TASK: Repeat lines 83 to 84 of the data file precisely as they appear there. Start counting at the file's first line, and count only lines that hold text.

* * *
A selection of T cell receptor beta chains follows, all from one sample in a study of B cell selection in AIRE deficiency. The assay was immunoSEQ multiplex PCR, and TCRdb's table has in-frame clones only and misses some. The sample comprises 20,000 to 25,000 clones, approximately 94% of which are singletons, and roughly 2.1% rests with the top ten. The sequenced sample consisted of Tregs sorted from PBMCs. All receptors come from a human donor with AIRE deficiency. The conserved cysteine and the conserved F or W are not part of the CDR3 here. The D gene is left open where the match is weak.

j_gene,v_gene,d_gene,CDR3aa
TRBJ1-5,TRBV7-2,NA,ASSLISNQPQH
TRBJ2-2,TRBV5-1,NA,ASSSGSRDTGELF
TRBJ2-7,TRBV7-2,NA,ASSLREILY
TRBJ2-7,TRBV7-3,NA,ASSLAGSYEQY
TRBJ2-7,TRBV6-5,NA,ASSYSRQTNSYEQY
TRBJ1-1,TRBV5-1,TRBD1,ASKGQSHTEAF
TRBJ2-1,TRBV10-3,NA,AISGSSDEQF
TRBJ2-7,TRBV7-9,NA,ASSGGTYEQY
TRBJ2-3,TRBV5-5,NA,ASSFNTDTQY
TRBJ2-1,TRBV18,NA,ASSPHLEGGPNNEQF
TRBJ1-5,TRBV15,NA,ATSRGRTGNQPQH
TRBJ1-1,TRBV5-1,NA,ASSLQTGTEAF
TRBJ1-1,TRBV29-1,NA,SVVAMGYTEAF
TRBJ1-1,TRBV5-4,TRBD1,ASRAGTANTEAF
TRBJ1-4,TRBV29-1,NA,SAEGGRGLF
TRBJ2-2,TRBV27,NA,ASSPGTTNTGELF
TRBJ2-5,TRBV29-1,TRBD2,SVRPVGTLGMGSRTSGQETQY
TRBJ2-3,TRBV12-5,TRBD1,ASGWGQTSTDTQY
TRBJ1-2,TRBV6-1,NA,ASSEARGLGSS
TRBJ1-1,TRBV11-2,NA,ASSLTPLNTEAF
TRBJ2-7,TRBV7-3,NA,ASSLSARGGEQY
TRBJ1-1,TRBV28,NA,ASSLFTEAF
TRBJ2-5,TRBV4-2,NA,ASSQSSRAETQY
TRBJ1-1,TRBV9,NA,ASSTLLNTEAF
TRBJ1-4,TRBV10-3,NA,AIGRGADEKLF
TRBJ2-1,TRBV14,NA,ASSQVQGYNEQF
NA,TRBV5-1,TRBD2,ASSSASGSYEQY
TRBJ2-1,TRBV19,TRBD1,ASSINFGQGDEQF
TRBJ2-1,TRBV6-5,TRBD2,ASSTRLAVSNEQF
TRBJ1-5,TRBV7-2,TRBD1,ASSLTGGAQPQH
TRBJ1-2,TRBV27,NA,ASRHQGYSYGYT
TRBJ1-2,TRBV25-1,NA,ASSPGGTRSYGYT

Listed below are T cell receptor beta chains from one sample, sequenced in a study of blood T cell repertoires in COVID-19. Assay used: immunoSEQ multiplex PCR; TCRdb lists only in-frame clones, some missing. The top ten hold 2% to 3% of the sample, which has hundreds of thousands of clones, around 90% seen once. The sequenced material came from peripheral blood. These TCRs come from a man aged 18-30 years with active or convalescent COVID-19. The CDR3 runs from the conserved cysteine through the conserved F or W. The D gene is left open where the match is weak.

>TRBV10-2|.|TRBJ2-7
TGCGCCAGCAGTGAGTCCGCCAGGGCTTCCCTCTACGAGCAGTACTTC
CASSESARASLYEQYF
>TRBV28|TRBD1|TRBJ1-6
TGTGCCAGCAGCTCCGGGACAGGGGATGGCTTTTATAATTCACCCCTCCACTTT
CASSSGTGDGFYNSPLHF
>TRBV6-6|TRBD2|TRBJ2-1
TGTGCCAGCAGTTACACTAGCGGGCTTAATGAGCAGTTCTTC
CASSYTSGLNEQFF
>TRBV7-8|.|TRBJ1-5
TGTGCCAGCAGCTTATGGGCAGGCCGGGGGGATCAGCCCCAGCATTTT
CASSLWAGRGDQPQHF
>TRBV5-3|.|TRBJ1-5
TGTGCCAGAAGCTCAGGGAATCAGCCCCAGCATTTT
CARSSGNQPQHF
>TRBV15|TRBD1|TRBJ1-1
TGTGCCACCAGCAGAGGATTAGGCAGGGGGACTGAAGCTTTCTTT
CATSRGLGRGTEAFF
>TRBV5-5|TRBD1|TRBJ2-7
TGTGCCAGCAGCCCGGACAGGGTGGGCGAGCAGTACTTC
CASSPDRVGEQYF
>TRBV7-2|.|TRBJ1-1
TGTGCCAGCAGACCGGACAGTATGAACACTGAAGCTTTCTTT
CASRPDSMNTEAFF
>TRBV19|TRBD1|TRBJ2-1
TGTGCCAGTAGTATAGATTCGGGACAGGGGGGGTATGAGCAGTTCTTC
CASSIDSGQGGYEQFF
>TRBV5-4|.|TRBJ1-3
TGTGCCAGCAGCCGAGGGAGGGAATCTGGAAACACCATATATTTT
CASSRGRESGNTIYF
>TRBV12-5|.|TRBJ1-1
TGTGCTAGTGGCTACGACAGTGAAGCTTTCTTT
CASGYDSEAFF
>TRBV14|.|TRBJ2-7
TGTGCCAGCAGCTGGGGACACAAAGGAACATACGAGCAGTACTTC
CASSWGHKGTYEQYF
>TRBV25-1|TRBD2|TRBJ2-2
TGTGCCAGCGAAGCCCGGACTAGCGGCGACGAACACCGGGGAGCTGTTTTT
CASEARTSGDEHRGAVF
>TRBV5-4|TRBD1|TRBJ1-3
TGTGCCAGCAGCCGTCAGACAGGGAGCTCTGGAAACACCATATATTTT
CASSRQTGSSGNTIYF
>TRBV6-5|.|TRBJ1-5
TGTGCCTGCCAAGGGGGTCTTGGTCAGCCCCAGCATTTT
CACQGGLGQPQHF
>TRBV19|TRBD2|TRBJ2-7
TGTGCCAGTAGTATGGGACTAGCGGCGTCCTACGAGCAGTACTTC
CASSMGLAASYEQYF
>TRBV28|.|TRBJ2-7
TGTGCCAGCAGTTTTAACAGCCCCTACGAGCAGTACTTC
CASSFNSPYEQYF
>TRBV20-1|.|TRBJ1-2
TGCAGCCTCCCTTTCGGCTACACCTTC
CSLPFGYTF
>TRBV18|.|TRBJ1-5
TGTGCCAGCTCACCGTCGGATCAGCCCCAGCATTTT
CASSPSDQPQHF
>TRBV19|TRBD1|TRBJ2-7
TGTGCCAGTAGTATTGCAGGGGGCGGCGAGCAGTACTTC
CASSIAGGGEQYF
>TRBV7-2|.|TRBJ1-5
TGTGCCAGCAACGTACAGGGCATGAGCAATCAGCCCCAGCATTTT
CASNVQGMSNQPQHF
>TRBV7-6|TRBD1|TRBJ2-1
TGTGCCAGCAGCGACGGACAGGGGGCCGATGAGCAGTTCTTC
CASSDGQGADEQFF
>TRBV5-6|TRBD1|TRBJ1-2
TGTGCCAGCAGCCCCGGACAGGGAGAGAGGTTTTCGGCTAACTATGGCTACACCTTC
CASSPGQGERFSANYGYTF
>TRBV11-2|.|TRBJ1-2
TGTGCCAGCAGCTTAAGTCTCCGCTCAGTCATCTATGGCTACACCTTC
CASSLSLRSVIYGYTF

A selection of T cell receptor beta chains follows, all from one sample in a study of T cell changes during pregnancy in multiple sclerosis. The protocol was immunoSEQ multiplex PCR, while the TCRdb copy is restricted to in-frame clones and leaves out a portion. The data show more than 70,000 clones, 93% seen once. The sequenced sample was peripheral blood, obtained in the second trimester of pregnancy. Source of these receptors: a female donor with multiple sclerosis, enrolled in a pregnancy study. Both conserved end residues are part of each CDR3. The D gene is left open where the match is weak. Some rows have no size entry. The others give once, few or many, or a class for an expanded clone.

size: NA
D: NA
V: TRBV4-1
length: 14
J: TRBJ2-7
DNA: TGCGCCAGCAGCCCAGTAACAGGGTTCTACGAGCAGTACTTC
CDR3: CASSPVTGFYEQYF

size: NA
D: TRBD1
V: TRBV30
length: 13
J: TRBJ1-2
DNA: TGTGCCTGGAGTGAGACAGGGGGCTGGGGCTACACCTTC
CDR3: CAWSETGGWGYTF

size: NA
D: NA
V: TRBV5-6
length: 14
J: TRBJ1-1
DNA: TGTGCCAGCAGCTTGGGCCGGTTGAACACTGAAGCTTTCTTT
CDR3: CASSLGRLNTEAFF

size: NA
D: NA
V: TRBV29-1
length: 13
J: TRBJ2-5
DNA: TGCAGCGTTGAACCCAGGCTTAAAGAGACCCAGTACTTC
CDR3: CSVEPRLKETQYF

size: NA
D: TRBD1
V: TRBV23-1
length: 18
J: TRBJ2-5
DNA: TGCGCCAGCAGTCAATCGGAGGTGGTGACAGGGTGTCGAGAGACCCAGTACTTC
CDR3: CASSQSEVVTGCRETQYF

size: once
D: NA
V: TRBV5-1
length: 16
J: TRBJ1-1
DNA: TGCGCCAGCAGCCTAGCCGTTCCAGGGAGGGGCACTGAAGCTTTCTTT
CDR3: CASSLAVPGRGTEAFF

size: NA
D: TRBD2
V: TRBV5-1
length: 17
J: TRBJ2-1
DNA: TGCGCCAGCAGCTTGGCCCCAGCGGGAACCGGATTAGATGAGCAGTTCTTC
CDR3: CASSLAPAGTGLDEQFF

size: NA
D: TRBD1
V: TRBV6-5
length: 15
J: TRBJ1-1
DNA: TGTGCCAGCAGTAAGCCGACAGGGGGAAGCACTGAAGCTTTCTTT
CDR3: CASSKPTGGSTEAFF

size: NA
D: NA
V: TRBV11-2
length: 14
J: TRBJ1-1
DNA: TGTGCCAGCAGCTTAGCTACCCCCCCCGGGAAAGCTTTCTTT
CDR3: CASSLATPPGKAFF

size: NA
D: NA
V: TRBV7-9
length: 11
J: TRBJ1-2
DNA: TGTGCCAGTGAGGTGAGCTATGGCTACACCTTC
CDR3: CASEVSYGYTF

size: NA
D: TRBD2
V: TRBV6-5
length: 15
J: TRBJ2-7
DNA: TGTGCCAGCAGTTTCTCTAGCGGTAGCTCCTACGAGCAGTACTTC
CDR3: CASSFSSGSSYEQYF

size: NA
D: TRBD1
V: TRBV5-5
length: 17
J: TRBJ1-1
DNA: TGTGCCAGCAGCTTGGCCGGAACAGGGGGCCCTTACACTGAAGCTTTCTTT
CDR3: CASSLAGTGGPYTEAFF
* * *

CASSMGLAASYEQYF
>TRBV28|.|TRBJ2-7